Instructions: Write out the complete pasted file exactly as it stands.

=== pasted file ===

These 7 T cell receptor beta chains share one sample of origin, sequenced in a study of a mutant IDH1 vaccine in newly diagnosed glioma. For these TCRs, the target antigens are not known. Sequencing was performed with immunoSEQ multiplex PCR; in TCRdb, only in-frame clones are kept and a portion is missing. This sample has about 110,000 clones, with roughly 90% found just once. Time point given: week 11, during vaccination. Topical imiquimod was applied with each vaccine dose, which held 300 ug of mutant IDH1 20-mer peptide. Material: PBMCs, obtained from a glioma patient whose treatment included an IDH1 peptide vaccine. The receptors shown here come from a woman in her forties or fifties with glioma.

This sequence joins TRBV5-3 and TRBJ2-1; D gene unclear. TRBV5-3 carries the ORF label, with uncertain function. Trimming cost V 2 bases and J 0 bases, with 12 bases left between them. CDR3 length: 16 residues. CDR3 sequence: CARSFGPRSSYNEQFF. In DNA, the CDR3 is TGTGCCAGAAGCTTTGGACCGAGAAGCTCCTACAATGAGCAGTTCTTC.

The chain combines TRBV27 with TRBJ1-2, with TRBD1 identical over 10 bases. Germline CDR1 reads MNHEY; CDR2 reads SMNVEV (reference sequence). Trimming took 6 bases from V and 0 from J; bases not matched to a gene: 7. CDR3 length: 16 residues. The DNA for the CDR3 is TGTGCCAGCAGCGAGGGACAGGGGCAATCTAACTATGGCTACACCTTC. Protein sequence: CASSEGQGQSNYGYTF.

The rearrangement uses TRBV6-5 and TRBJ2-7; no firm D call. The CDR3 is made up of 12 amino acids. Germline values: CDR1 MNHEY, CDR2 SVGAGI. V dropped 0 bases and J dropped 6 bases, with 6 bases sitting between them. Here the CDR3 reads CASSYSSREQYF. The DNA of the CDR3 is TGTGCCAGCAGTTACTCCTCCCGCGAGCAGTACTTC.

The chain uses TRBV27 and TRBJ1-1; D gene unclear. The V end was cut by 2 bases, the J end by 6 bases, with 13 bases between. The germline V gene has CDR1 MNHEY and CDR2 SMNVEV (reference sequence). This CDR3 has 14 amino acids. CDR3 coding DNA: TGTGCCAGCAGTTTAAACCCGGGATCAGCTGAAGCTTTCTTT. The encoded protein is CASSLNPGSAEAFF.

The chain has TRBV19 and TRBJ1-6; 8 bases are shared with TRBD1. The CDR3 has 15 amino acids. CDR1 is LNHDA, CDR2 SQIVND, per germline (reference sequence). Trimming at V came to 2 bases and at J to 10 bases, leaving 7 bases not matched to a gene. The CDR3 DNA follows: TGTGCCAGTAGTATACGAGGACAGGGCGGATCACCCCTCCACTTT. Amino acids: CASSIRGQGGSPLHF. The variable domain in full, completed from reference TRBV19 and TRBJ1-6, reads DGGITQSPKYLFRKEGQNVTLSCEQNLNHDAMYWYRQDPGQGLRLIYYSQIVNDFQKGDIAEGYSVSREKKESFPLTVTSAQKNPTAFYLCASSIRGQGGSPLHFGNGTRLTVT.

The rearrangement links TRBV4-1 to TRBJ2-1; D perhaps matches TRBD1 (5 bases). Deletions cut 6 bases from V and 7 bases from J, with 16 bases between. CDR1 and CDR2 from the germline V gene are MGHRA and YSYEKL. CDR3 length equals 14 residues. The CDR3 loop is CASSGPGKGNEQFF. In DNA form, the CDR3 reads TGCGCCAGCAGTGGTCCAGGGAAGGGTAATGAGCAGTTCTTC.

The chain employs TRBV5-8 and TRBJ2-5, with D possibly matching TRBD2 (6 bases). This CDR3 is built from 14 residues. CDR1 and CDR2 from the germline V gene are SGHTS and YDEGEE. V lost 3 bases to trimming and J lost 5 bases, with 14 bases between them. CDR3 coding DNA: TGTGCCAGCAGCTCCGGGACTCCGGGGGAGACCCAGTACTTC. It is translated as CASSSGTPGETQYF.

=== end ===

These 7 T cell receptor beta chains share one sample of origin, sequenced in a study of a mutant IDH1 vaccine in newly diagnosed glioma. For these TCRs, the target antigens are not known. Sequencing was performed with immunoSEQ multiplex PCR; in TCRdb, only in-frame clones are kept and a portion is missing. This sample has about 110,000 clones, with roughly 90% found just once. Time point given: week 11, during vaccination. Topical imiquimod was applied with each vaccine dose, which held 300 ug of mutant IDH1 20-mer peptide. Material: PBMCs, obtained from a glioma patient whose treatment included an IDH1 peptide vaccine. The receptors shown here come from a woman in her forties or fifties with glioma.

This sequence joins TRBV5-3 and TRBJ2-1; D gene unclear. TRBV5-3 carries the ORF label, with uncertain function. Trimming cost V 2 bases and J 0 bases, with 12 bases left between them. CDR3 length: 16 residues. CDR3 sequence: CARSFGPRSSYNEQFF. In DNA, the CDR3 is TGTGCCAGAAGCTTTGGACCGAGAAGCTCCTACAATGAGCAGTTCTTC.

The chain combines TRBV27 with TRBJ1-2, with TRBD1 identical over 10 bases. Germline CDR1 reads MNHEY; CDR2 reads SMNVEV (reference sequence). Trimming took 6 bases from V and 0 from J; bases not matched to a gene: 7. CDR3 length: 16 residues. The DNA for the CDR3 is TGTGCCAGCAGCGAGGGACAGGGGCAATCTAACTATGGCTACACCTTC. Protein sequence: CASSEGQGQSNYGYTF.

The rearrangement uses TRBV6-5 and TRBJ2-7; no firm D call. The CDR3 is made up of 12 amino acids. Germline values: CDR1 MNHEY, CDR2 SVGAGI. V dropped 0 bases and J dropped 6 bases, with 6 bases sitting between them. Here the CDR3 reads CASSYSSREQYF. The DNA of the CDR3 is TGTGCCAGCAGTTACTCCTCCCGCGAGCAGTACTTC.

The chain uses TRBV27 and TRBJ1-1; D gene unclear. The V end was cut by 2 bases, the J end by 6 bases, with 13 bases between. The germline V gene has CDR1 MNHEY and CDR2 SMNVEV (reference sequence). This CDR3 has 14 amino acids. CDR3 coding DNA: TGTGCCAGCAGTTTAAACCCGGGATCAGCTGAAGCTTTCTTT. The encoded protein is CASSLNPGSAEAFF.

The chain has TRBV19 and TRBJ1-6; 8 bases are shared with TRBD1. The CDR3 has 15 amino acids. CDR1 is LNHDA, CDR2 SQIVND, per germline (reference sequence). Trimming at V came to 2 bases and at J to 10 bases, leaving 7 bases not matched to a gene. The CDR3 DNA follows: TGTGCCAGTAGTATACGAGGACAGGGCGGATCACCCCTCCACTTT. Amino acids: CASSIRGQGGSPLHF. The variable domain in full, completed from reference TRBV19 and TRBJ1-6, reads DGGITQSPKYLFRKEGQNVTLSCEQNLNHDAMYWYRQDPGQGLRLIYYSQIVNDFQKGDIAEGYSVSREKKESFPLTVTSAQKNPTAFYLCASSIRGQGGSPLHFGNGTRLTVT.

The rearrangement links TRBV4-1 to TRBJ2-1; D perhaps matches TRBD1 (5 bases). Deletions cut 6 bases from V and 7 bases from J, with 16 bases between. CDR1 and CDR2 from the germline V gene are MGHRA and YSYEKL. CDR3 length equals 14 residues. The CDR3 loop is CASSGPGKGNEQFF. In DNA form, the CDR3 reads TGCGCCAGCAGTGGTCCAGGGAAGGGTAATGAGCAGTTCTTC.

The chain employs TRBV5-8 and TRBJ2-5, with D possibly matching TRBD2 (6 bases). This CDR3 is built from 14 residues. CDR1 and CDR2 from the germline V gene are SGHTS and YDEGEE. V lost 3 bases to trimming and J lost 5 bases, with 14 bases between them. CDR3 coding DNA: TGTGCCAGCAGCTCCGGGACTCCGGGGGAGACCCAGTACTTC. It is translated as CASSSGTPGETQYF.